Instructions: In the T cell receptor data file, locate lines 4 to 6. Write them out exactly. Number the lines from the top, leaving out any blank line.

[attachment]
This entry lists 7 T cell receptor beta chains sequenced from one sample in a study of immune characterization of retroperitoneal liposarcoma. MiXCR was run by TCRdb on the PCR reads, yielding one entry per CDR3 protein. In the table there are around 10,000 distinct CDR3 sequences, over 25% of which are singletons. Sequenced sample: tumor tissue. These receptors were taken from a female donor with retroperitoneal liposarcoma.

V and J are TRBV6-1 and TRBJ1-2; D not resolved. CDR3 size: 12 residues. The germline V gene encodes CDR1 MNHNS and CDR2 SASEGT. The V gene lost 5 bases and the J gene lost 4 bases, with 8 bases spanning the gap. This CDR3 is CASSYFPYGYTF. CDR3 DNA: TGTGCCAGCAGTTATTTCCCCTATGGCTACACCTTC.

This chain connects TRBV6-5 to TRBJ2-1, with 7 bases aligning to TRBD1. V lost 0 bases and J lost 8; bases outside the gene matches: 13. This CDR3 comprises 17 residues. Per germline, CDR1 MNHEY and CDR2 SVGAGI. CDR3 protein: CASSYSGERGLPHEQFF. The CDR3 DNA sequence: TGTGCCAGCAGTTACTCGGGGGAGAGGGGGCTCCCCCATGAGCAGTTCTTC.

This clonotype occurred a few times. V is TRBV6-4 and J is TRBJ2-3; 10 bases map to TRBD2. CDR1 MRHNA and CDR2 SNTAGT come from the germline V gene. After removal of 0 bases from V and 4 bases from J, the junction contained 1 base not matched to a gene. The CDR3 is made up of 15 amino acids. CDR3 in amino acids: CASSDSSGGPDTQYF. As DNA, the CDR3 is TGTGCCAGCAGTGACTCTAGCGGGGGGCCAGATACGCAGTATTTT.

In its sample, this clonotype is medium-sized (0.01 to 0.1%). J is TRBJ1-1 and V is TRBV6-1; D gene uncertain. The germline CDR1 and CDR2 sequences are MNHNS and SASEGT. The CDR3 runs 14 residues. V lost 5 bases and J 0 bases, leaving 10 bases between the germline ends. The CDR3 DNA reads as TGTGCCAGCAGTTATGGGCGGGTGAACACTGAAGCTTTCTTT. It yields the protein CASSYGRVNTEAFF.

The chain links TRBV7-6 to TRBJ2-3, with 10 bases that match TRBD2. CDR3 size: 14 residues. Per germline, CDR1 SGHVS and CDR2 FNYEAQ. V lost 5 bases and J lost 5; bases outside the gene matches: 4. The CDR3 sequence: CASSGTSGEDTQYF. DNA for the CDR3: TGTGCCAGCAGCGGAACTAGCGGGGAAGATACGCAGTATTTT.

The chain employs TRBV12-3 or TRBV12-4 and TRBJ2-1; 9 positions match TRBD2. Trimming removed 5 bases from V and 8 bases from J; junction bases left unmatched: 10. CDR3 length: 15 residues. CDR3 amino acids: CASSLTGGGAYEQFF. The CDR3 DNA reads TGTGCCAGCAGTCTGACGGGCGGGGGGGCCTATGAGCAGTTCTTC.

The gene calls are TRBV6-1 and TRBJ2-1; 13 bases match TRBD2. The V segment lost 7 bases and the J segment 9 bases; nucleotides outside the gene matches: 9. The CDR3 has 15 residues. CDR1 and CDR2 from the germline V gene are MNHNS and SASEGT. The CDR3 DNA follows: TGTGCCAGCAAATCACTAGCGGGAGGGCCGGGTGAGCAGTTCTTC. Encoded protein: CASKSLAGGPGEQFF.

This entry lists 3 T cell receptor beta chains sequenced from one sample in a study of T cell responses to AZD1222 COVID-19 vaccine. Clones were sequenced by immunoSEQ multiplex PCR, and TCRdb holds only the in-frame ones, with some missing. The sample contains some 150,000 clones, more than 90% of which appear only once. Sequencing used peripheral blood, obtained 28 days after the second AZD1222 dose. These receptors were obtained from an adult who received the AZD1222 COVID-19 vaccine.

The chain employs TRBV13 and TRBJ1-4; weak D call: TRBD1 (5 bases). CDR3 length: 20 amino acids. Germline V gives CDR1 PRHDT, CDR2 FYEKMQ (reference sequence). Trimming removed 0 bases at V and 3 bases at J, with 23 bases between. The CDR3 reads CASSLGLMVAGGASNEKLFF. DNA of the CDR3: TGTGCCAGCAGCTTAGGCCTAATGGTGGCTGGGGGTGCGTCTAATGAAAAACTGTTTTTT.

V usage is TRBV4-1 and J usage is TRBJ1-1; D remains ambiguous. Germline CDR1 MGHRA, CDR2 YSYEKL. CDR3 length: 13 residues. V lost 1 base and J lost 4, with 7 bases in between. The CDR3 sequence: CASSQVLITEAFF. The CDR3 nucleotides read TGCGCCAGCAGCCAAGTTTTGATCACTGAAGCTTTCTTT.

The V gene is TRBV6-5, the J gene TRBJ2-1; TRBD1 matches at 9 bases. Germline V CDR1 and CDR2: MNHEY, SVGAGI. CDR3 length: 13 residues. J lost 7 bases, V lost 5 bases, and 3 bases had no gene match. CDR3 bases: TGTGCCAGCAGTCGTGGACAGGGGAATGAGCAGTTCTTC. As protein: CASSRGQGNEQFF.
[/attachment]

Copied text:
This clonotype occurred a few times. V is TRBV6-4 and J is TRBJ2-3; 10 bases map to TRBD2. CDR1 MRHNA and CDR2 SNTAGT come from the germline V gene. After removal of 0 bases from V and 4 bases from J, the junction contained 1 base not matched to a gene. The CDR3 is made up of 15 amino acids. CDR3 in amino acids: CASSDSSGGPDTQYF. As DNA, the CDR3 is TGTGCCAGCAGTGACTCTAGCGGGGGGCCAGATACGCAGTATTTT.

In its sample, this clonotype is medium-sized (0.01 to 0.1%). J is TRBJ1-1 and V is TRBV6-1; D gene uncertain. The germline CDR1 and CDR2 sequences are MNHNS and SASEGT. The CDR3 runs 14 residues. V lost 5 bases and J 0 bases, leaving 10 bases between the germline ends. The CDR3 DNA reads as TGTGCCAGCAGTTATGGGCGGGTGAACACTGAAGCTTTCTTT. It yields the protein CASSYGRVNTEAFF.

The chain links TRBV7-6 to TRBJ2-3, with 10 bases that match TRBD2. CDR3 size: 14 residues. Per germline, CDR1 SGHVS and CDR2 FNYEAQ. V lost 5 bases and J lost 5; bases outside the gene matches: 4. The CDR3 sequence: CASSGTSGEDTQYF. DNA for the CDR3: TGTGCCAGCAGCGGAACTAGCGGGGAAGATACGCAGTATTTT.